Hongkongers infusing tech and Western elements into Lunar New Year celebrations
Fashion designers, malls â€“ even bakeries â€“ in the city are celebrating the Chinese holiday with fusion looks and tastes that incorporate the East with the West
Lunar New Year is traditionally a time when auspicious Chinese motifs are plastered everywhere, along with big splashes of garish red and gold. Malls and department stores wheel out
cherry blossoms and god of wealth statues, along with shelves brim with red candy trays and sticky rice cake.
Breaking with tradition this year, the atrium of the Cityplaza mall in Taikoo Shing has been festooned with hanging lanterns inscribed with blessings to welcome the Year of the Monkey. The arrival of the orange sky lanterns – which originate from Taiwan – coincides with the recent opening of the Taiwan-based book retailer Eslite at Cityplaza.
Besides the usual festive elements, the mall’s Lunar New Year decor this year boasts a strong technological flair, with a huge 3D lantern-shaped screen displaying shoppers’ messages to their loved ones. Kieran Bowers, general manager of Cityplaza, says the hi-tech display is part of a move to boost the mall’s presence on social media.
“Visitors can [use social media to] make use of our digital screen to send personalised greetings. Instead of using monkeys, we brought in the Taiwanese sky lantern festival to create a homey feel.”
Bowers concedes that the mall has been slower than others to jump on the social media bandwagon – they just launched an Instagram account recently and a Facebook page last June – but they’re working to catch up.
Another embracing the hi-tech approach to Lunar New Year displays this year is IFC Mall in Central. Forrest Cheuk Chi-wai designed a bamboo- and monkey-themed decor for the upscale mall, and says his clients have increasingly been asking for fusion decorations mixing elements of East and West.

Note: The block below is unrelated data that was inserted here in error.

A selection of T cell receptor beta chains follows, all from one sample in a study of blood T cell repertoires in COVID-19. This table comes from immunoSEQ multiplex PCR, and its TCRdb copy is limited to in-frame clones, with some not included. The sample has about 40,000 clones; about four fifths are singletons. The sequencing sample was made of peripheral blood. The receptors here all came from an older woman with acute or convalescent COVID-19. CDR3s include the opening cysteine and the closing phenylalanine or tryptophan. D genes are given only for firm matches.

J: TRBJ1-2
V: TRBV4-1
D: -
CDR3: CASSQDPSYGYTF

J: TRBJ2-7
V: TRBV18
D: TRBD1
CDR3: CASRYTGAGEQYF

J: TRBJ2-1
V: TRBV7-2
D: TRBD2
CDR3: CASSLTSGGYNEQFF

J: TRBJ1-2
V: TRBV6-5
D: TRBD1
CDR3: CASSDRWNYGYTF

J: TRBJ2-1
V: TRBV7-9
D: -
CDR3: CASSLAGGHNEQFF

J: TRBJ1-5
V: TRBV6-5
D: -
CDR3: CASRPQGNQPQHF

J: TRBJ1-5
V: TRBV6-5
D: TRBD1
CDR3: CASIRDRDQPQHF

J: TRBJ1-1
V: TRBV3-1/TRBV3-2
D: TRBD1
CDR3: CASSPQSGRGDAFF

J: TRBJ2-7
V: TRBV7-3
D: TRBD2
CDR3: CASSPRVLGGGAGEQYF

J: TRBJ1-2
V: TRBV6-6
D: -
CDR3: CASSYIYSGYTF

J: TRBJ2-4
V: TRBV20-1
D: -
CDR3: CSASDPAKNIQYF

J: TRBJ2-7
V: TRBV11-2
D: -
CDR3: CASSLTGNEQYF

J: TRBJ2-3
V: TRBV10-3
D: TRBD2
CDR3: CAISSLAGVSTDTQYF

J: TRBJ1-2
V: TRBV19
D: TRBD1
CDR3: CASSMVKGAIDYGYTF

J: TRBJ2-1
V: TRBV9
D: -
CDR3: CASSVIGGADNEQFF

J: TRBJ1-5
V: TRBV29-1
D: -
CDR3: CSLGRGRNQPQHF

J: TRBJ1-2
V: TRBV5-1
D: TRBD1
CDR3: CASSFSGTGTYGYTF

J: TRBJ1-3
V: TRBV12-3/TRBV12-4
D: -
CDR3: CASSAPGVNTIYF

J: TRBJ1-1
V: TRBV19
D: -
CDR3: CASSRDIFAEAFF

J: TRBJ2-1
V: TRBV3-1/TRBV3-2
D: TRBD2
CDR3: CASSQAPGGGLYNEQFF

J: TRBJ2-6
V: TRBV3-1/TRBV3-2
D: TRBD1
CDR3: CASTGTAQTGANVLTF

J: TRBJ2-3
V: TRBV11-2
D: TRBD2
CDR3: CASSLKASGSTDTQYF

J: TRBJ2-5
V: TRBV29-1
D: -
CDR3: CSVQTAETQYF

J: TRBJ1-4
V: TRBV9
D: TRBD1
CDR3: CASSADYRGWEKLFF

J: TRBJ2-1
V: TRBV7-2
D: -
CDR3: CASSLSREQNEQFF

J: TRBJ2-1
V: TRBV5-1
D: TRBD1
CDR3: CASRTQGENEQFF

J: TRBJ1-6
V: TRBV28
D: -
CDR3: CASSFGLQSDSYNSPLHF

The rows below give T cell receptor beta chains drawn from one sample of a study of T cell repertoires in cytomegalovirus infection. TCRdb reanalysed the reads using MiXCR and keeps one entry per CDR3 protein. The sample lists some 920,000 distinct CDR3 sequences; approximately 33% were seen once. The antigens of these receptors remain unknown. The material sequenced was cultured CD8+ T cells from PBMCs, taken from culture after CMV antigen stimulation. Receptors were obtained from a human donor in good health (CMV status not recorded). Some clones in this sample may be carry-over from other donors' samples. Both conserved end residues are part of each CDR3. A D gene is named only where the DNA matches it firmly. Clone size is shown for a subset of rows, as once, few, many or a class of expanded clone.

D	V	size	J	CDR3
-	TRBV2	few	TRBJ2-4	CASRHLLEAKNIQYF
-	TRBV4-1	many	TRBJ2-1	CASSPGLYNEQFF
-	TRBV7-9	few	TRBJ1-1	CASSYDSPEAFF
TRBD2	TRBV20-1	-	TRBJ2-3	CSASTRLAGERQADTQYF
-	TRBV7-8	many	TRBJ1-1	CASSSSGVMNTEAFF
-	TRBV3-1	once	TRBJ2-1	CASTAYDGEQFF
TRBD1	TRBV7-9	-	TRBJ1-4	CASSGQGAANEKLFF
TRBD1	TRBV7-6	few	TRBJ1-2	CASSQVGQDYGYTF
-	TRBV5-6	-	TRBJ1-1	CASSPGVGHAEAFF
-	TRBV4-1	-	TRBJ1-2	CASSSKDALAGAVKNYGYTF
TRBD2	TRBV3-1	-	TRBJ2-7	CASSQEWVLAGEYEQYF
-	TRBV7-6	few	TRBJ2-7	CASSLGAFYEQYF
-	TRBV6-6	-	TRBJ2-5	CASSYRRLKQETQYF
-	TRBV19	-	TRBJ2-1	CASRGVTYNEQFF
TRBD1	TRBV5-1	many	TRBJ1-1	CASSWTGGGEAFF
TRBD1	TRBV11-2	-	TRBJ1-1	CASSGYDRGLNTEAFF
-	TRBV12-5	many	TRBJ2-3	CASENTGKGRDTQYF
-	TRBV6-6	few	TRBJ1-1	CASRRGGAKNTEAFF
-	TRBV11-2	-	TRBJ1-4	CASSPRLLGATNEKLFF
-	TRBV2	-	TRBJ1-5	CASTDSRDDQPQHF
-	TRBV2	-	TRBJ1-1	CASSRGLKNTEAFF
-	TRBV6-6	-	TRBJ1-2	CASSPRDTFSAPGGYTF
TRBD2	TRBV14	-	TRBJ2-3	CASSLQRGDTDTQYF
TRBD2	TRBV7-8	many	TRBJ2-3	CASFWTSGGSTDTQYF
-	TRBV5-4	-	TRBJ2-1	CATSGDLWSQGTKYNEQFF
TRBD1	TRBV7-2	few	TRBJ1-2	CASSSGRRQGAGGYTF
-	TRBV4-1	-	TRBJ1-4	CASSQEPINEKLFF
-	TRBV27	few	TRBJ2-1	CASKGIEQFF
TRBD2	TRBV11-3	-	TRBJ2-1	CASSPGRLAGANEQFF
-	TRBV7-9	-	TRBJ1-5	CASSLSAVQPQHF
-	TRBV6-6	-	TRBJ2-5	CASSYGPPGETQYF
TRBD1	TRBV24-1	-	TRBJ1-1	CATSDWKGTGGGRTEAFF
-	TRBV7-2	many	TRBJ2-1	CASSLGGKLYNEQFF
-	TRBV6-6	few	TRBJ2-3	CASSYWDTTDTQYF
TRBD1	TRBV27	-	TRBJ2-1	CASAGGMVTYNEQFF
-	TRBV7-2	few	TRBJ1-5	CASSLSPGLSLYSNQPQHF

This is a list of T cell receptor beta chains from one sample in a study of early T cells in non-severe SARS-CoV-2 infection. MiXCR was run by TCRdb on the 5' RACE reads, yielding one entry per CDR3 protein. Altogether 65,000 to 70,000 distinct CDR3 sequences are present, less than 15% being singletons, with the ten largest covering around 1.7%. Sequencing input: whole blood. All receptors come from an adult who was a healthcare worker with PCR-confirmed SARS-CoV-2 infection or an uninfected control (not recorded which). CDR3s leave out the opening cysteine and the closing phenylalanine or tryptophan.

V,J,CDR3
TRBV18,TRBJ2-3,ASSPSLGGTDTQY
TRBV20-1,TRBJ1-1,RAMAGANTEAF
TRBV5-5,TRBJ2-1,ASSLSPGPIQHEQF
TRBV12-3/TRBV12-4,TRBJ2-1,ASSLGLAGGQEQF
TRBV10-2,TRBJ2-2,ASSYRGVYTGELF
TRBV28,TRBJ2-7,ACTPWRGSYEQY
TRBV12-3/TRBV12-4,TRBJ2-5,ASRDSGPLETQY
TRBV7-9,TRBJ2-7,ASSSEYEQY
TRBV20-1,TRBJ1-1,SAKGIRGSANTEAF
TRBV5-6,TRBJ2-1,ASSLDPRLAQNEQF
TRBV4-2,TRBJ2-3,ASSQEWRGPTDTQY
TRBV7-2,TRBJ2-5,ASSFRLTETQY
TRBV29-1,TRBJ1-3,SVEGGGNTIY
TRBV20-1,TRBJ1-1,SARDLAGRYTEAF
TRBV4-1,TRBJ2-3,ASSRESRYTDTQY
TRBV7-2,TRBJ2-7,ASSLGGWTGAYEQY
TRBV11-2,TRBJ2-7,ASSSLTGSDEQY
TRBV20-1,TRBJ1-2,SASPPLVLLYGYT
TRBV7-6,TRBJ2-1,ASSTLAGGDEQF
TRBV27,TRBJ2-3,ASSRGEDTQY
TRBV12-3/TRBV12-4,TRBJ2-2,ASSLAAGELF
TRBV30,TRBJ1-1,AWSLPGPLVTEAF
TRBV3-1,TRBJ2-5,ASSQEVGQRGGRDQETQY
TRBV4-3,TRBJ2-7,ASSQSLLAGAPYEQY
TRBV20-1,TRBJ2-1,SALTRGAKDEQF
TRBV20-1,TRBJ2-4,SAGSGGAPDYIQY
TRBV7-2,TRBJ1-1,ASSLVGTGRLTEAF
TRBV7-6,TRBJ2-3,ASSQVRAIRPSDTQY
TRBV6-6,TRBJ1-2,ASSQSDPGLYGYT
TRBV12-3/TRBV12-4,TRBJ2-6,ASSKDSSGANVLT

“Traditional mall decorations, with bright red assaulting the senses, are no longer in vogue,” he says.
The designer installed a bamboo forest – symbolising longevity and tenacity in Chinese culture – in the mall. Seen from the higher floors, a lighting effect has been used to give the appearance of a monkey moving through the forest. Other hi-tech displays throughout the mall repeat the moving monkey motif.
“We use a technology called scanimation, imported from the US, to create the illusion of moving monkeys. Unlike other animations, which are shown on a flat screen, scanimation allows us to present a panoramic, 360-degree view of the monkey on a column,” Cheuk says, noting that malls have ramped up attractions.
In Causeway Bay, Fashion Walk has represented the monkey motif in a digital format. Berlin and Vancouver-based art trio, eBoy, known for their pixel art, was invited to Hong Kong to spice up the mall with their pixellated makeovers of a monkey and the Chinese gods of fortune, prosperity and longevity. The group’s four three-metre-tall pixellated figures stand proud around the mall. An exhibition of the group’s work in pixellated cityscapes, called the Pixorama series, including a new one inspired by Causeway Bay, is also on display.